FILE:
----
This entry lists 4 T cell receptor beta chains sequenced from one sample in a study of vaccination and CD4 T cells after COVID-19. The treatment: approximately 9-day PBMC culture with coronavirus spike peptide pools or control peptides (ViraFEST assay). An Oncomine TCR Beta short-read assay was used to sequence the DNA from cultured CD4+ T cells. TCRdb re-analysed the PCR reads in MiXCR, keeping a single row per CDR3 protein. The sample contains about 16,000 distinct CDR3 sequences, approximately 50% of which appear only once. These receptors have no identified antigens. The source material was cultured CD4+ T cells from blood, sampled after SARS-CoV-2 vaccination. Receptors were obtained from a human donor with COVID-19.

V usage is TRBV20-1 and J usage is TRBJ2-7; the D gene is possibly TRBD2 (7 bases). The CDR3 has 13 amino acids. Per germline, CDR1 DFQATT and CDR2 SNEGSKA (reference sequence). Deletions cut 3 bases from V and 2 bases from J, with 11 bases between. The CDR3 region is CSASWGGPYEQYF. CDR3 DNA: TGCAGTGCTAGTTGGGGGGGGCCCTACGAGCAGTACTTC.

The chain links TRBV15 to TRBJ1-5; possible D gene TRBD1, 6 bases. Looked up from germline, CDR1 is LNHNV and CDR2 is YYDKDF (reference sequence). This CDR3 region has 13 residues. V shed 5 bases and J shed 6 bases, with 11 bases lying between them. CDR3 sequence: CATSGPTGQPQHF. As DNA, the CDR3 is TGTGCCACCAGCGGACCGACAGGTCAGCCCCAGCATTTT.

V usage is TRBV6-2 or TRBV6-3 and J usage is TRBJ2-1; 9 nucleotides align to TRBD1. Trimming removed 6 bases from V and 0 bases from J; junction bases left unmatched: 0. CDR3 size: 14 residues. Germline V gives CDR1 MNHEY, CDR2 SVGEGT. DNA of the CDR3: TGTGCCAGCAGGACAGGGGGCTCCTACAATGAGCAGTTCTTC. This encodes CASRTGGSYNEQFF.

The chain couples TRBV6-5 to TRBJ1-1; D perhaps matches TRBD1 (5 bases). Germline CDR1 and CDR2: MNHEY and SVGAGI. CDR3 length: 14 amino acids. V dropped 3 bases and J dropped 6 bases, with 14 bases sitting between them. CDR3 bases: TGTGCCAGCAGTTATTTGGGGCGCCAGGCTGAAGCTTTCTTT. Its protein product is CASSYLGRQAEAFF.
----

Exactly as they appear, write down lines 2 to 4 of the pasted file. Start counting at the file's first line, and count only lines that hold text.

V usage is TRBV20-1 and J usage is TRBJ2-7; the D gene is possibly TRBD2 (7 bases). The CDR3 has 13 amino acids. Per germline, CDR1 DFQATT and CDR2 SNEGSKA (reference sequence). Deletions cut 3 bases from V and 2 bases from J, with 11 bases between. The CDR3 region is CSASWGGPYEQYF. CDR3 DNA: TGCAGTGCTAGTTGGGGGGGGCCCTACGAGCAGTACTTC.

The chain links TRBV15 to TRBJ1-5; possible D gene TRBD1, 6 bases. Looked up from germline, CDR1 is LNHNV and CDR2 is YYDKDF (reference sequence). This CDR3 region has 13 residues. V shed 5 bases and J shed 6 bases, with 11 bases lying between them. CDR3 sequence: CATSGPTGQPQHF. As DNA, the CDR3 is TGTGCCACCAGCGGACCGACAGGTCAGCCCCAGCATTTT.

V usage is TRBV6-2 or TRBV6-3 and J usage is TRBJ2-1; 9 nucleotides align to TRBD1. Trimming removed 6 bases from V and 0 bases from J; junction bases left unmatched: 0. CDR3 size: 14 residues. Germline V gives CDR1 MNHEY, CDR2 SVGEGT. DNA of the CDR3: TGTGCCAGCAGGACAGGGGGCTCCTACAATGAGCAGTTCTTC. This encodes CASRTGGSYNEQFF.